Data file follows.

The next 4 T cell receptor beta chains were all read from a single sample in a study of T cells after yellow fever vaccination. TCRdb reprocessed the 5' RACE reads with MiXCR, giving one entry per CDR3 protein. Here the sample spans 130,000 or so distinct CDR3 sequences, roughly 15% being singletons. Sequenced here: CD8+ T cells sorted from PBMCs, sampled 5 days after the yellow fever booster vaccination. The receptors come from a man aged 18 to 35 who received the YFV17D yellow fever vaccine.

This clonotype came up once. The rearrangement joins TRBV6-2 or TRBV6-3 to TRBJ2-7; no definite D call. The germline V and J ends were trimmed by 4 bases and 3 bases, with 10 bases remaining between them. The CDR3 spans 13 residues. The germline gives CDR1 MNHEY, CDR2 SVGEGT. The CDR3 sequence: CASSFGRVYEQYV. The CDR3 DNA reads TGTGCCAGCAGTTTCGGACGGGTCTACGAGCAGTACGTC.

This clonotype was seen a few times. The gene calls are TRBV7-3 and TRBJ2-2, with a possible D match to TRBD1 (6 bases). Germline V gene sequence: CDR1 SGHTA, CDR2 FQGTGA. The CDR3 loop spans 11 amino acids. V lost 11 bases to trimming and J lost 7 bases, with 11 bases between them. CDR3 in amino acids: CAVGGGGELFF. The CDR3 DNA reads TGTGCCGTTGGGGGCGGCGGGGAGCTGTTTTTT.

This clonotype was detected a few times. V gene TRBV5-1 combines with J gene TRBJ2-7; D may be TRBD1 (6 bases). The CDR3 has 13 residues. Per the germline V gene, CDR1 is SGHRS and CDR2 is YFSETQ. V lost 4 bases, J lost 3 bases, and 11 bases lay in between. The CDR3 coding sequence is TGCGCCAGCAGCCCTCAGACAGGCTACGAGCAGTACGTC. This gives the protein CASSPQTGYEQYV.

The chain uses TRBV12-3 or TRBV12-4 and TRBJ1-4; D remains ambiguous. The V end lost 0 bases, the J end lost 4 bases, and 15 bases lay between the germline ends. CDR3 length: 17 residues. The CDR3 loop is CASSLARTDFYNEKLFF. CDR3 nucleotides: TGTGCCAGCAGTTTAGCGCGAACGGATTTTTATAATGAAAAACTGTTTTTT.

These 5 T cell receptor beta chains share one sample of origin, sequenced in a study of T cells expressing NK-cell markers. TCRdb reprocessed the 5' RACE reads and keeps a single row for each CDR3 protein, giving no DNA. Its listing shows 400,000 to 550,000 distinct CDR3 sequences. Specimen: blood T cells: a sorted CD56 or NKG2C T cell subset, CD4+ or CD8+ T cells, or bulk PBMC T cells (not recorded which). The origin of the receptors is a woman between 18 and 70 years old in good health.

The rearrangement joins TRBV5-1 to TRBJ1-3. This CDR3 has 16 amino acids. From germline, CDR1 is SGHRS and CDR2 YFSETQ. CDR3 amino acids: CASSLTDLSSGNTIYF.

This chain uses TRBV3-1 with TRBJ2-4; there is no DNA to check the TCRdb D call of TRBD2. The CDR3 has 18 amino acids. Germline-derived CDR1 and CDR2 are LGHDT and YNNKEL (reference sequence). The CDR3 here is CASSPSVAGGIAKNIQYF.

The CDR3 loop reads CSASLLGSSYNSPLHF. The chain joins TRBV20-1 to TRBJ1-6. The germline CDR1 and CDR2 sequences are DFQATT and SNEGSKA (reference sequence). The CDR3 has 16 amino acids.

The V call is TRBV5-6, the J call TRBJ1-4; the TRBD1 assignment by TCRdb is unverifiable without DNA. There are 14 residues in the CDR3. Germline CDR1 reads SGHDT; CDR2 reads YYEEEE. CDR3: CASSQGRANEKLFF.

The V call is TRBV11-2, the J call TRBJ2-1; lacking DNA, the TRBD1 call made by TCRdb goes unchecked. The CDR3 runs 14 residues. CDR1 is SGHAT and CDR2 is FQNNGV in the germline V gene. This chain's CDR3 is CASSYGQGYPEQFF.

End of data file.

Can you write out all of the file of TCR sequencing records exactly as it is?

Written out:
The next 4 T cell receptor beta chains were all read from a single sample in a study of T cells after yellow fever vaccination. TCRdb reprocessed the 5' RACE reads with MiXCR, giving one entry per CDR3 protein. Here the sample spans 130,000 or so distinct CDR3 sequences, roughly 15% being singletons. Sequenced here: CD8+ T cells sorted from PBMCs, sampled 5 days after the yellow fever booster vaccination. The receptors come from a man aged 18 to 35 who received the YFV17D yellow fever vaccine.

This clonotype came up once. The rearrangement joins TRBV6-2 or TRBV6-3 to TRBJ2-7; no definite D call. The germline V and J ends were trimmed by 4 bases and 3 bases, with 10 bases remaining between them. The CDR3 spans 13 residues. The germline gives CDR1 MNHEY, CDR2 SVGEGT. The CDR3 sequence: CASSFGRVYEQYV. The CDR3 DNA reads TGTGCCAGCAGTTTCGGACGGGTCTACGAGCAGTACGTC.

This clonotype was seen a few times. The gene calls are TRBV7-3 and TRBJ2-2, with a possible D match to TRBD1 (6 bases). Germline V gene sequence: CDR1 SGHTA, CDR2 FQGTGA. The CDR3 loop spans 11 amino acids. V lost 11 bases to trimming and J lost 7 bases, with 11 bases between them. CDR3 in amino acids: CAVGGGGELFF. The CDR3 DNA reads TGTGCCGTTGGGGGCGGCGGGGAGCTGTTTTTT.

This clonotype was detected a few times. V gene TRBV5-1 combines with J gene TRBJ2-7; D may be TRBD1 (6 bases). The CDR3 has 13 residues. Per the germline V gene, CDR1 is SGHRS and CDR2 is YFSETQ. V lost 4 bases, J lost 3 bases, and 11 bases lay in between. The CDR3 coding sequence is TGCGCCAGCAGCCCTCAGACAGGCTACGAGCAGTACGTC. This gives the protein CASSPQTGYEQYV.

The chain uses TRBV12-3 or TRBV12-4 and TRBJ1-4; D remains ambiguous. The V end lost 0 bases, the J end lost 4 bases, and 15 bases lay between the germline ends. CDR3 length: 17 residues. The CDR3 loop is CASSLARTDFYNEKLFF. CDR3 nucleotides: TGTGCCAGCAGTTTAGCGCGAACGGATTTTTATAATGAAAAACTGTTTTTT.

These 5 T cell receptor beta chains share one sample of origin, sequenced in a study of T cells expressing NK-cell markers. TCRdb reprocessed the 5' RACE reads and keeps a single row for each CDR3 protein, giving no DNA. Its listing shows 400,000 to 550,000 distinct CDR3 sequences. Specimen: blood T cells: a sorted CD56 or NKG2C T cell subset, CD4+ or CD8+ T cells, or bulk PBMC T cells (not recorded which). The origin of the receptors is a woman between 18 and 70 years old in good health.

The rearrangement joins TRBV5-1 to TRBJ1-3. This CDR3 has 16 amino acids. From germline, CDR1 is SGHRS and CDR2 YFSETQ. CDR3 amino acids: CASSLTDLSSGNTIYF.

This chain uses TRBV3-1 with TRBJ2-4; there is no DNA to check the TCRdb D call of TRBD2. The CDR3 has 18 amino acids. Germline-derived CDR1 and CDR2 are LGHDT and YNNKEL (reference sequence). The CDR3 here is CASSPSVAGGIAKNIQYF.

The CDR3 loop reads CSASLLGSSYNSPLHF. The chain joins TRBV20-1 to TRBJ1-6. The germline CDR1 and CDR2 sequences are DFQATT and SNEGSKA (reference sequence). The CDR3 has 16 amino acids.

The V call is TRBV5-6, the J call TRBJ1-4; the TRBD1 assignment by TCRdb is unverifiable without DNA. There are 14 residues in the CDR3. Germline CDR1 reads SGHDT; CDR2 reads YYEEEE. CDR3: CASSQGRANEKLFF.

The V call is TRBV11-2, the J call TRBJ2-1; lacking DNA, the TRBD1 call made by TCRdb goes unchecked. The CDR3 runs 14 residues. CDR1 is SGHAT and CDR2 is FQNNGV in the germline V gene. This chain's CDR3 is CASSYGQGYPEQFF.